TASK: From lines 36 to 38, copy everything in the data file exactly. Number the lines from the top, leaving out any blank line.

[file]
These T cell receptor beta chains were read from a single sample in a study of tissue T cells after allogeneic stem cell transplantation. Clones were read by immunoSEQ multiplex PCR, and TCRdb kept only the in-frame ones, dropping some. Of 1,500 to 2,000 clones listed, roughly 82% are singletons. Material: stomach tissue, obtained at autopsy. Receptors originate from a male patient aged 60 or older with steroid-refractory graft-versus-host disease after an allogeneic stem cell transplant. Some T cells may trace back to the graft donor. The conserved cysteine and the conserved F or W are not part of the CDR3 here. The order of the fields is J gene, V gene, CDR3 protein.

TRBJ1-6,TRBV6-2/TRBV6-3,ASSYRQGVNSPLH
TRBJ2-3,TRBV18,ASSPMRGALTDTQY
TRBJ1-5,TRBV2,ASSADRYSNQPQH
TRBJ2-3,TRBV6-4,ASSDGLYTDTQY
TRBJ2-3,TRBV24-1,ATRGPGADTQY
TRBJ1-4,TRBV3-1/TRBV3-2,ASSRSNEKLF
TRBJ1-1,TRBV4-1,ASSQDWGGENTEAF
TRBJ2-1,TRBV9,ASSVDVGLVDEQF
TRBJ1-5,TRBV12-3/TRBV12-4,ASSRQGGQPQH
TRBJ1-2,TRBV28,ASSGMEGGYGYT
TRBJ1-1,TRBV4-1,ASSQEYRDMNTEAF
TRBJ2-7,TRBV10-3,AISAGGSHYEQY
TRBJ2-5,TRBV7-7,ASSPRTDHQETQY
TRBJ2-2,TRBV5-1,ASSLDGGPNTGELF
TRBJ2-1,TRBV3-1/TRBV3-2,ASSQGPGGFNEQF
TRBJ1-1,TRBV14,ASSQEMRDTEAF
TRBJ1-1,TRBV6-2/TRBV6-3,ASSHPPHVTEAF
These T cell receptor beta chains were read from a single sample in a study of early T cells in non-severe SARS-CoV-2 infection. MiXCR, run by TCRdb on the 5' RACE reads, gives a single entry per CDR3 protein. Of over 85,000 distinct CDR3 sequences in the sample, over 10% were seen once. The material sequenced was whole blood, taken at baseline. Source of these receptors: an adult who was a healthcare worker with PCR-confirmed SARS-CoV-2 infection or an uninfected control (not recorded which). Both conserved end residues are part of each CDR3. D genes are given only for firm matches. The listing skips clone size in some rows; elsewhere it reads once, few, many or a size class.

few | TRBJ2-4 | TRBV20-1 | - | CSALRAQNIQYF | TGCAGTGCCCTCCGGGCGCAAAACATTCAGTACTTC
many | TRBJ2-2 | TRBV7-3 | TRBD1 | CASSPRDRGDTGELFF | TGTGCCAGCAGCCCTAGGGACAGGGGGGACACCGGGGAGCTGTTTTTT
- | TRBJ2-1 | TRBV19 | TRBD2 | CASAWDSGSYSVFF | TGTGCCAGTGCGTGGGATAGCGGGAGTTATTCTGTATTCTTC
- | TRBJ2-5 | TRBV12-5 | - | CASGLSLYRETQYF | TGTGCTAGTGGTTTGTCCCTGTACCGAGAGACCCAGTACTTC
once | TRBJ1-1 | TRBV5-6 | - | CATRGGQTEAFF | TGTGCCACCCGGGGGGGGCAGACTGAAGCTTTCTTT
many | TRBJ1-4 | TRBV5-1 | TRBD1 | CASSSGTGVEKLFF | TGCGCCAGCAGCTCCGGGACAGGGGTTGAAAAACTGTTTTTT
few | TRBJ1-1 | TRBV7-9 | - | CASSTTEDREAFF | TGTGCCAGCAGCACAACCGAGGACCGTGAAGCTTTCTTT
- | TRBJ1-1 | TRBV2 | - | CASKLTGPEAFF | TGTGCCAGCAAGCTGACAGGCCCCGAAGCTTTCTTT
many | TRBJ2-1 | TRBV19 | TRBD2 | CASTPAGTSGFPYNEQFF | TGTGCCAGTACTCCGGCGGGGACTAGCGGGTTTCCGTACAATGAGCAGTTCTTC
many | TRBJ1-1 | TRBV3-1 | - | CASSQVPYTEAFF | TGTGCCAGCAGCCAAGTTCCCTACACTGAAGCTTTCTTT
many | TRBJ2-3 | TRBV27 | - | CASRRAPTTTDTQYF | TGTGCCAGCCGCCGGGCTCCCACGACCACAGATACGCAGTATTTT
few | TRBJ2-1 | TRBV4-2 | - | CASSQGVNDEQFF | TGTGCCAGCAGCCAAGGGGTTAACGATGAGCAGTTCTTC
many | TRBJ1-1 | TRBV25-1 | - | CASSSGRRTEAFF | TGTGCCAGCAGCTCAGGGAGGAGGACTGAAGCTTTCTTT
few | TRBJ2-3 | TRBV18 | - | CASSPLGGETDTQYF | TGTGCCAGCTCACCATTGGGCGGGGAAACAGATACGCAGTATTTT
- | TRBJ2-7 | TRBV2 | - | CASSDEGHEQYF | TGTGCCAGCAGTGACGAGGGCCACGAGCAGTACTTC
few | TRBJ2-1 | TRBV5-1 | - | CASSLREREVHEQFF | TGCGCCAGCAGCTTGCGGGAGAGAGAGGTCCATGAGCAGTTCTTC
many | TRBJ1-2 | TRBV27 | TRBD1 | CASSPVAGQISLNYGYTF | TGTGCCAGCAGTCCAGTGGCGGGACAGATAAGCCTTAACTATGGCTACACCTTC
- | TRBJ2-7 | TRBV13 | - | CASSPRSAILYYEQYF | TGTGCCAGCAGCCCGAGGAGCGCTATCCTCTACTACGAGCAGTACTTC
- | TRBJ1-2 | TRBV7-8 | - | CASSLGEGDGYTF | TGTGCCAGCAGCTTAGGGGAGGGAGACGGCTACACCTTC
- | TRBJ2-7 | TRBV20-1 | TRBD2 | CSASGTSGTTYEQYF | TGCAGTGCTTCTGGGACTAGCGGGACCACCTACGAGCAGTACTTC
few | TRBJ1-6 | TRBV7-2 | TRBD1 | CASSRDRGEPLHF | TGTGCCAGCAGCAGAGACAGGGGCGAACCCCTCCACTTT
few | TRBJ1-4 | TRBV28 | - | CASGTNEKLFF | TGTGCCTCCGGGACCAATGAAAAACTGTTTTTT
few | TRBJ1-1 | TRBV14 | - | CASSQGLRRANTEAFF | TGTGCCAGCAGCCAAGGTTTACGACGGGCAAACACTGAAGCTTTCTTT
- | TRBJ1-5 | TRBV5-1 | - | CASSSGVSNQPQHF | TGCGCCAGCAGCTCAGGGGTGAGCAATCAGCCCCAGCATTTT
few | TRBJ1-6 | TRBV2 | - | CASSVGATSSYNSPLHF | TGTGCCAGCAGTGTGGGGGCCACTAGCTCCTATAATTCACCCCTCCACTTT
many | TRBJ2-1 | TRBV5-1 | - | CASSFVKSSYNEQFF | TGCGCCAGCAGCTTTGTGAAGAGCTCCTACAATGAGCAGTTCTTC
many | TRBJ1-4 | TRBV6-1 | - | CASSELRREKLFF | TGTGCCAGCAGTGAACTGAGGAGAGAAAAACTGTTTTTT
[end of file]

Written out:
many | TRBJ1-2 | TRBV27 | TRBD1 | CASSPVAGQISLNYGYTF | TGTGCCAGCAGTCCAGTGGCGGGACAGATAAGCCTTAACTATGGCTACACCTTC
- | TRBJ2-7 | TRBV13 | - | CASSPRSAILYYEQYF | TGTGCCAGCAGCCCGAGGAGCGCTATCCTCTACTACGAGCAGTACTTC
- | TRBJ1-2 | TRBV7-8 | - | CASSLGEGDGYTF | TGTGCCAGCAGCTTAGGGGAGGGAGACGGCTACACCTTC